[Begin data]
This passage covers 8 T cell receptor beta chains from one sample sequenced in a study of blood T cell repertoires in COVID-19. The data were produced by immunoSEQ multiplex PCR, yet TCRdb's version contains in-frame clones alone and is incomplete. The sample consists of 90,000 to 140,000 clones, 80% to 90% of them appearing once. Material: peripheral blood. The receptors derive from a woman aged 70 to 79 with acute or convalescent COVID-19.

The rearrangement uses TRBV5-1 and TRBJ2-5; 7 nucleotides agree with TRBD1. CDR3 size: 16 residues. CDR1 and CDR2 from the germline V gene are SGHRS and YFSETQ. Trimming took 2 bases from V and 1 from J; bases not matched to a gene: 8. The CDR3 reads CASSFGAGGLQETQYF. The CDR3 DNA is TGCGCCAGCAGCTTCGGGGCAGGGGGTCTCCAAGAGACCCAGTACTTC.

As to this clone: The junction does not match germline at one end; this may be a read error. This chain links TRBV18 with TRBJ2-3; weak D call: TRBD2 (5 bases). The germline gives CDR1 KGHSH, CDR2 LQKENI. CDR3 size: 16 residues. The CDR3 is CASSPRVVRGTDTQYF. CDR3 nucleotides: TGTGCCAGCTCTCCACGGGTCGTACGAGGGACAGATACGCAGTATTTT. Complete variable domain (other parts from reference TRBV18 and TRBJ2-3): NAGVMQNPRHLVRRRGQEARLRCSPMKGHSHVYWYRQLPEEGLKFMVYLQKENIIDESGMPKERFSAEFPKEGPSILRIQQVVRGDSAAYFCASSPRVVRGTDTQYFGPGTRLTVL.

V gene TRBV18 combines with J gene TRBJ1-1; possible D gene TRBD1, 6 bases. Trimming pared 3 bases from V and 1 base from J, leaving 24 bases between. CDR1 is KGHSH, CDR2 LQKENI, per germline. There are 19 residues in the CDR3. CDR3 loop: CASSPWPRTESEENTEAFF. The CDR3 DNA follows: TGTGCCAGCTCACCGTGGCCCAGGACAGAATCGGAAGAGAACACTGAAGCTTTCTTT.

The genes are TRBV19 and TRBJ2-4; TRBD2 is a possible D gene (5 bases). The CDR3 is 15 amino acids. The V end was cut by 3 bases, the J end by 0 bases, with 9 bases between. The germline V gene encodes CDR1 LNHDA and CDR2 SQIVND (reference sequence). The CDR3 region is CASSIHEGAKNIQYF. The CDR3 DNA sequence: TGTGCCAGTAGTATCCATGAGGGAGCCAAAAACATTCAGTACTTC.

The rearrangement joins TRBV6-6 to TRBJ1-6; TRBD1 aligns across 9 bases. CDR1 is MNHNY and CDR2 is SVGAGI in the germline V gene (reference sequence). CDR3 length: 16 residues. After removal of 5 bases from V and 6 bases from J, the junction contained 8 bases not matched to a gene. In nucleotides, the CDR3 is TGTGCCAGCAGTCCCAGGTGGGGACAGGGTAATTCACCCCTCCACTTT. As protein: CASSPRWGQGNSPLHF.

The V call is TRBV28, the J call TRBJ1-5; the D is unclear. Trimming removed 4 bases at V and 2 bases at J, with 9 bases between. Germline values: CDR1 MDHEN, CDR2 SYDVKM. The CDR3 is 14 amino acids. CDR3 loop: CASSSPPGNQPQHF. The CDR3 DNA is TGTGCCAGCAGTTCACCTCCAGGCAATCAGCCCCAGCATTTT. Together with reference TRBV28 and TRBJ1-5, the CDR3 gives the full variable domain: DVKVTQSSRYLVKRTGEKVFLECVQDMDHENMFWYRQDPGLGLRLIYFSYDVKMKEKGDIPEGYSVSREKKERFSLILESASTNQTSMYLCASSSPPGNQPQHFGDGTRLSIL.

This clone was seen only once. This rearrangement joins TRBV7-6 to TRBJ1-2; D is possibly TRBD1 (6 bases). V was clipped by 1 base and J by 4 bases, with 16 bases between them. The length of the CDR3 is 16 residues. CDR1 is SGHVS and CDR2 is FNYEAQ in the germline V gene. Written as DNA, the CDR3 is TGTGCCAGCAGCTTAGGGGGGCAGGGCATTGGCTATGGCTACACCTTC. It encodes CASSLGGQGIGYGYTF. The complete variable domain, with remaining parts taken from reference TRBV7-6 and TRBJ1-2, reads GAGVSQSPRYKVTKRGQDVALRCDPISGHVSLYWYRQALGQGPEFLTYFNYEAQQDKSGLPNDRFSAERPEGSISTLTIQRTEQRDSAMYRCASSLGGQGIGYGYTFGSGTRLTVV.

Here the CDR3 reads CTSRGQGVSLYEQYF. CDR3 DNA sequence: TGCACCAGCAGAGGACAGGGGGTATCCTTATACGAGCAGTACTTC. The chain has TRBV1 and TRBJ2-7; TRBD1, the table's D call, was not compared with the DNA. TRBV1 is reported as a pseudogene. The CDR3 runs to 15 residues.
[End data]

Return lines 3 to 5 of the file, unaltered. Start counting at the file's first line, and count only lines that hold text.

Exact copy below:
As to this clone: The junction does not match germline at one end; this may be a read error. This chain links TRBV18 with TRBJ2-3; weak D call: TRBD2 (5 bases). The germline gives CDR1 KGHSH, CDR2 LQKENI. CDR3 size: 16 residues. The CDR3 is CASSPRVVRGTDTQYF. CDR3 nucleotides: TGTGCCAGCTCTCCACGGGTCGTACGAGGGACAGATACGCAGTATTTT. Complete variable domain (other parts from reference TRBV18 and TRBJ2-3): NAGVMQNPRHLVRRRGQEARLRCSPMKGHSHVYWYRQLPEEGLKFMVYLQKENIIDESGMPKERFSAEFPKEGPSILRIQQVVRGDSAAYFCASSPRVVRGTDTQYFGPGTRLTVL.

V gene TRBV18 combines with J gene TRBJ1-1; possible D gene TRBD1, 6 bases. Trimming pared 3 bases from V and 1 base from J, leaving 24 bases between. CDR1 is KGHSH, CDR2 LQKENI, per germline. There are 19 residues in the CDR3. CDR3 loop: CASSPWPRTESEENTEAFF. The CDR3 DNA follows: TGTGCCAGCTCACCGTGGCCCAGGACAGAATCGGAAGAGAACACTGAAGCTTTCTTT.

The genes are TRBV19 and TRBJ2-4; TRBD2 is a possible D gene (5 bases). The CDR3 is 15 amino acids. The V end was cut by 3 bases, the J end by 0 bases, with 9 bases between. The germline V gene encodes CDR1 LNHDA and CDR2 SQIVND (reference sequence). The CDR3 region is CASSIHEGAKNIQYF. The CDR3 DNA sequence: TGTGCCAGTAGTATCCATGAGGGAGCCAAAAACATTCAGTACTTC.